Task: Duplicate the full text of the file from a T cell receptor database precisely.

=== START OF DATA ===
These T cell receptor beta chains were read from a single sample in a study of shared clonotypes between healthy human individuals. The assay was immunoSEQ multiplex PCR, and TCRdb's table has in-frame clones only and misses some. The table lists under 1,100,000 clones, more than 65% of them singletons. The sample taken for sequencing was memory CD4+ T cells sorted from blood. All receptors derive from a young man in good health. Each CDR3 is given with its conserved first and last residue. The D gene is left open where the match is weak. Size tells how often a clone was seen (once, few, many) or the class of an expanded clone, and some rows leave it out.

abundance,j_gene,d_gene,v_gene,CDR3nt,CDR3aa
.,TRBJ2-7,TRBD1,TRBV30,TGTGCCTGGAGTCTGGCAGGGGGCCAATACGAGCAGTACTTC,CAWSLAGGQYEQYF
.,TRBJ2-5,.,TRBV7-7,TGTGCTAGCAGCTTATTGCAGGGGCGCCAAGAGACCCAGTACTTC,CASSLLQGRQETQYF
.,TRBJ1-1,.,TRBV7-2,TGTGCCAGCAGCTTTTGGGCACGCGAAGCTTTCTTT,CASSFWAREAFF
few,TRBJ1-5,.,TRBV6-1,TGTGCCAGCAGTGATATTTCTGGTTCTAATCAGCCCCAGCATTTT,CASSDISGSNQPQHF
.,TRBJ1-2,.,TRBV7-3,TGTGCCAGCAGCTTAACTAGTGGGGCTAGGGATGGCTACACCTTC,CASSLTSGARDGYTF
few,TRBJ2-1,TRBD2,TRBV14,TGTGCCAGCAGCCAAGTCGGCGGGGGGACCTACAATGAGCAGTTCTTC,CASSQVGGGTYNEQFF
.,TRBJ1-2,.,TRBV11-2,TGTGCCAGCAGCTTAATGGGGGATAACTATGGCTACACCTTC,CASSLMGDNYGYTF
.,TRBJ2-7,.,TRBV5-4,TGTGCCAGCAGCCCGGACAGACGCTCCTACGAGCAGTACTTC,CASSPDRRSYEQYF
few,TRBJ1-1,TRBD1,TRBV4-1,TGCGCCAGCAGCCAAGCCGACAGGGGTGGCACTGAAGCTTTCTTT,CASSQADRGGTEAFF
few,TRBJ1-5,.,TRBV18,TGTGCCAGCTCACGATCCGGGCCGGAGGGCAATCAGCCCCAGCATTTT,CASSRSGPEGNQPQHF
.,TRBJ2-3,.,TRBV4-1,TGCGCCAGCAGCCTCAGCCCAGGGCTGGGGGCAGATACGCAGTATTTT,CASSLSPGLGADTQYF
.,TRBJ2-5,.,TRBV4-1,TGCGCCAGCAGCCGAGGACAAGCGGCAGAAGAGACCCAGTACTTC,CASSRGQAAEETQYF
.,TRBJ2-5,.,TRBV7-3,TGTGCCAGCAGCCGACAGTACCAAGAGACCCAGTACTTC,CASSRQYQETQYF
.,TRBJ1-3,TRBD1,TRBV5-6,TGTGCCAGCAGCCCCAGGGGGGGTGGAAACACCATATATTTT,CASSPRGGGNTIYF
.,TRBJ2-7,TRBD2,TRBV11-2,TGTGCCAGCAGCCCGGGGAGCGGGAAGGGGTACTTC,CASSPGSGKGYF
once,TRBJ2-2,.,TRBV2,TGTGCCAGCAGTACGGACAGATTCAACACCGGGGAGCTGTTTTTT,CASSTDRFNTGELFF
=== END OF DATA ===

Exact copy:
These T cell receptor beta chains were read from a single sample in a study of shared clonotypes between healthy human individuals. The assay was immunoSEQ multiplex PCR, and TCRdb's table has in-frame clones only and misses some. The table lists under 1,100,000 clones, more than 65% of them singletons. The sample taken for sequencing was memory CD4+ T cells sorted from blood. All receptors derive from a young man in good health. Each CDR3 is given with its conserved first and last residue. The D gene is left open where the match is weak. Size tells how often a clone was seen (once, few, many) or the class of an expanded clone, and some rows leave it out.

abundance,j_gene,d_gene,v_gene,CDR3nt,CDR3aa
.,TRBJ2-7,TRBD1,TRBV30,TGTGCCTGGAGTCTGGCAGGGGGCCAATACGAGCAGTACTTC,CAWSLAGGQYEQYF
.,TRBJ2-5,.,TRBV7-7,TGTGCTAGCAGCTTATTGCAGGGGCGCCAAGAGACCCAGTACTTC,CASSLLQGRQETQYF
.,TRBJ1-1,.,TRBV7-2,TGTGCCAGCAGCTTTTGGGCACGCGAAGCTTTCTTT,CASSFWAREAFF
few,TRBJ1-5,.,TRBV6-1,TGTGCCAGCAGTGATATTTCTGGTTCTAATCAGCCCCAGCATTTT,CASSDISGSNQPQHF
.,TRBJ1-2,.,TRBV7-3,TGTGCCAGCAGCTTAACTAGTGGGGCTAGGGATGGCTACACCTTC,CASSLTSGARDGYTF
few,TRBJ2-1,TRBD2,TRBV14,TGTGCCAGCAGCCAAGTCGGCGGGGGGACCTACAATGAGCAGTTCTTC,CASSQVGGGTYNEQFF
.,TRBJ1-2,.,TRBV11-2,TGTGCCAGCAGCTTAATGGGGGATAACTATGGCTACACCTTC,CASSLMGDNYGYTF
.,TRBJ2-7,.,TRBV5-4,TGTGCCAGCAGCCCGGACAGACGCTCCTACGAGCAGTACTTC,CASSPDRRSYEQYF
few,TRBJ1-1,TRBD1,TRBV4-1,TGCGCCAGCAGCCAAGCCGACAGGGGTGGCACTGAAGCTTTCTTT,CASSQADRGGTEAFF
few,TRBJ1-5,.,TRBV18,TGTGCCAGCTCACGATCCGGGCCGGAGGGCAATCAGCCCCAGCATTTT,CASSRSGPEGNQPQHF
.,TRBJ2-3,.,TRBV4-1,TGCGCCAGCAGCCTCAGCCCAGGGCTGGGGGCAGATACGCAGTATTTT,CASSLSPGLGADTQYF
.,TRBJ2-5,.,TRBV4-1,TGCGCCAGCAGCCGAGGACAAGCGGCAGAAGAGACCCAGTACTTC,CASSRGQAAEETQYF
.,TRBJ2-5,.,TRBV7-3,TGTGCCAGCAGCCGACAGTACCAAGAGACCCAGTACTTC,CASSRQYQETQYF
.,TRBJ1-3,TRBD1,TRBV5-6,TGTGCCAGCAGCCCCAGGGGGGGTGGAAACACCATATATTTT,CASSPRGGGNTIYF
.,TRBJ2-7,TRBD2,TRBV11-2,TGTGCCAGCAGCCCGGGGAGCGGGAAGGGGTACTTC,CASSPGSGKGYF
once,TRBJ2-2,.,TRBV2,TGTGCCAGCAGTACGGACAGATTCAACACCGGGGAGCTGTTTTTT,CASSTDRFNTGELFF